Firms welcome rule change for 'high net worth' borrowers
Published: 7 October 2014 | Author: Bernard Clarke
The market in mortgages for 'high net worth' individuals is small and highly specialised. Often, such borrowers have significant assets, as well as a high income, which makes assessing the risks associated with lending to such customers rather different from the mainstream market.
We therefore welcome the decision by the Prudential Regulation Authority (PRA) to ease the effect of new rules on high loan-to-income lending, which would have restricted, for no good reason, the ability of niche lenders to advance mortgages to high net worth borrowers.
In June, the PRA put forward proposals to impose limits on higher loan-to-income (LTI) lending as part of its broad remit to reinforce the soundness and safety of firms, and reduce exposure to potential economic shocks.
Now, in response to our comments in conjunction with the lenders specialising in lending to this group of consumers, the PRA has made a modest amendment to its earlier proposals.
The size of firms affected by the PRA’s change to its rules – and the number of loans they advance – are both small compared to the size of the overall mortgage market.
We agree with the PRA’s assessment that the modification of its original proposals will help maintain competition in the market – without undermining the safety and soundness of regulated firms or posing a threat to economic stability.
The proposed rule change
The PRA’s June consultation sought views on how it was proposing to implement the recommendations of the financial policy committee on LTI ratios in mortgage lending.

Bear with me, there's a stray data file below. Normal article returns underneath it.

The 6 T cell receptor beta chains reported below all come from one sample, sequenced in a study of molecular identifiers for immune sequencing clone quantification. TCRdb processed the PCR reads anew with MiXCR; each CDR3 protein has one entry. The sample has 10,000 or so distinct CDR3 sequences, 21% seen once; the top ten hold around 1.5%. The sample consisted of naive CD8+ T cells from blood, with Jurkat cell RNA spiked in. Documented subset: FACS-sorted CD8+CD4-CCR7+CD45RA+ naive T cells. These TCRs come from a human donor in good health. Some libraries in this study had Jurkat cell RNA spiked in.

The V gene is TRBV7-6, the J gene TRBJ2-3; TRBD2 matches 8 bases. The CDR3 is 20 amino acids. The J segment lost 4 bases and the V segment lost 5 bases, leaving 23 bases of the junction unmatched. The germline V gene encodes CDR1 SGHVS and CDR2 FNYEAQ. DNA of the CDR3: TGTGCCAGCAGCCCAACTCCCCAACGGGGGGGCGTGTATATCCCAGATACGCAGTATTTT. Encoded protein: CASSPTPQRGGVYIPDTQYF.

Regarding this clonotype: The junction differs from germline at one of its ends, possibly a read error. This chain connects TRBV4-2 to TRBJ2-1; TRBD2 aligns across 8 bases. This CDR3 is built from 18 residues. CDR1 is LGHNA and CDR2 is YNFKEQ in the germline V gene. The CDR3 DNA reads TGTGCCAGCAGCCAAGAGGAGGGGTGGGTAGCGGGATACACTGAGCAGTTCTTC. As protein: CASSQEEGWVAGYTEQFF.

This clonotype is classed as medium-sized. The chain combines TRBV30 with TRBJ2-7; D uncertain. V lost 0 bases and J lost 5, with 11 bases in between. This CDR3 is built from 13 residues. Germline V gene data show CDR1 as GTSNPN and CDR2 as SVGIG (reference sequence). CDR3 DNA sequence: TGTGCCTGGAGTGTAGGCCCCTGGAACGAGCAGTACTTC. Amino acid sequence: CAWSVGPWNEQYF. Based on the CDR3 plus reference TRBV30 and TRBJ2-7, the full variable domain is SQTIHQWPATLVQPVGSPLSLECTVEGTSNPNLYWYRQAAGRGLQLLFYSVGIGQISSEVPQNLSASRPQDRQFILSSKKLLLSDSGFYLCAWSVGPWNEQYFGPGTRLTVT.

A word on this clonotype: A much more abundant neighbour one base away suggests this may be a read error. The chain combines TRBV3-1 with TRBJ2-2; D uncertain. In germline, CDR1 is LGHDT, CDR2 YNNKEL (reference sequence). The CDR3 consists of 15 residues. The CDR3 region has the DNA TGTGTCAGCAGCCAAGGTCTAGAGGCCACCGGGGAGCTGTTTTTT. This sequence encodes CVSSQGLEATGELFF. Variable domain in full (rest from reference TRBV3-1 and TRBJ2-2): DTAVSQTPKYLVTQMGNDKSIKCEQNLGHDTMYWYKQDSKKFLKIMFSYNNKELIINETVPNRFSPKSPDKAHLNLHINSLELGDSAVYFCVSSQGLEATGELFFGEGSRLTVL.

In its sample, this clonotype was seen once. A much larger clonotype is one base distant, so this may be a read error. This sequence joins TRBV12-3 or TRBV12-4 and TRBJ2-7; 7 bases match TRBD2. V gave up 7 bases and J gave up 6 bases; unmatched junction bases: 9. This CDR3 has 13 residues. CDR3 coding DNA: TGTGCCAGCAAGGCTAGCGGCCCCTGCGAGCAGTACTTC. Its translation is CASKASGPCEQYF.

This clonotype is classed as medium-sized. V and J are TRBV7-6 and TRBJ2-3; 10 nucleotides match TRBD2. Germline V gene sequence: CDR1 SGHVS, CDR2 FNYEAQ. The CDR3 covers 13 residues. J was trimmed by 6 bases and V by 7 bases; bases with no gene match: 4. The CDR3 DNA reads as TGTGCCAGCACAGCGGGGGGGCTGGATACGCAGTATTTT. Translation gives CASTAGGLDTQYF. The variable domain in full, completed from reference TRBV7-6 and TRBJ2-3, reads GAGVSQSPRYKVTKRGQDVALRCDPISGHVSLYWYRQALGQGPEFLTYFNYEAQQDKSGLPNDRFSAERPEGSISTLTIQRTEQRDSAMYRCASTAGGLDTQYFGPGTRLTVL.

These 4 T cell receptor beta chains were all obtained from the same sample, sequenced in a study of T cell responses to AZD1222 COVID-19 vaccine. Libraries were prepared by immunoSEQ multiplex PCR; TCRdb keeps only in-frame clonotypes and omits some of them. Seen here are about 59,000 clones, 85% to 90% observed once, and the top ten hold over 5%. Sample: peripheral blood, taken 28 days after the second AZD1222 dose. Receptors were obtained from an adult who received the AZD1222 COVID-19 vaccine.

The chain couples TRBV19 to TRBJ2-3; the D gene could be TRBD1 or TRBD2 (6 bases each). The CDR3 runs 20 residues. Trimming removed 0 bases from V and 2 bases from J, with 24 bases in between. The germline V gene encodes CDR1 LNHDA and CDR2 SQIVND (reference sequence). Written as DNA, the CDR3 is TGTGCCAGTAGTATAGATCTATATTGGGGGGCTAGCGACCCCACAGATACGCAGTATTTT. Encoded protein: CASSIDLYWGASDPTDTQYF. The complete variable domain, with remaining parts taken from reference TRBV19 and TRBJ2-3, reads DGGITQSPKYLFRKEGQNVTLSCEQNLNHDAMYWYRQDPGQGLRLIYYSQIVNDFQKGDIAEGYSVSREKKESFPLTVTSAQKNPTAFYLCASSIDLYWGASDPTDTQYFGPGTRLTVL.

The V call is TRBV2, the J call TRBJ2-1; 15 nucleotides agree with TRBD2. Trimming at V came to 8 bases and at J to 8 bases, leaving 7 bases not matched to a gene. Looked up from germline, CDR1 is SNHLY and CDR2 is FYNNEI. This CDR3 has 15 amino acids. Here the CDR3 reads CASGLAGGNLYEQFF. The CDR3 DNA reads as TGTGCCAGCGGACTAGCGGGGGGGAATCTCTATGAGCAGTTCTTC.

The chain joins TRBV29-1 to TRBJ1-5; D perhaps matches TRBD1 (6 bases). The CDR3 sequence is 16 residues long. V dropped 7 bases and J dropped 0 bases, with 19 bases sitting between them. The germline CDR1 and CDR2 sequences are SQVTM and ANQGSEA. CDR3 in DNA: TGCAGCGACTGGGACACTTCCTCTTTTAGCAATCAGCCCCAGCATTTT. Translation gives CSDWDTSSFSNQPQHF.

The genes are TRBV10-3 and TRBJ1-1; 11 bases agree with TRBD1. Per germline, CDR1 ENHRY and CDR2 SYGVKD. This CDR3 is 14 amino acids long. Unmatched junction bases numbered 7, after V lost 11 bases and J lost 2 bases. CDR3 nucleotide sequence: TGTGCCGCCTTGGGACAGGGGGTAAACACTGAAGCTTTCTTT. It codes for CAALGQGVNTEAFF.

The key provision relating to the mortgage market for high net worth individuals was to ensure that, from the beginning of this month, firms had to limit lending at a ratio of 4.5 times income or above to no more than 15% of their new mortgages each quarter. In its proposals back in June, the PRA accepted that small firms – those advancing mortgages worth less than £100 million a year in total – should be exempt from this restriction.
In response to analysis from us and other organisations, the PRA has now added a new clause, which extends the exclusion from the 15% cap on lending at 4.5 times income to firms writing fewer than 300 mortgages a year. This means that as well as lending more than £100 million a year, a lender would also have to complete more than 300 mortgages a year before being bound by the new 15% limit.
Although there will be a small increase in the number of firms not now constrained by the LTI cap – because they operate below at least one of the thresholds – we agree with the PRA that this does not represent a threat to economic stability. The PRA says it will monitor the proportion of lending at high LTI ratios by these firms, even though it remains outside the scope of the modified rules.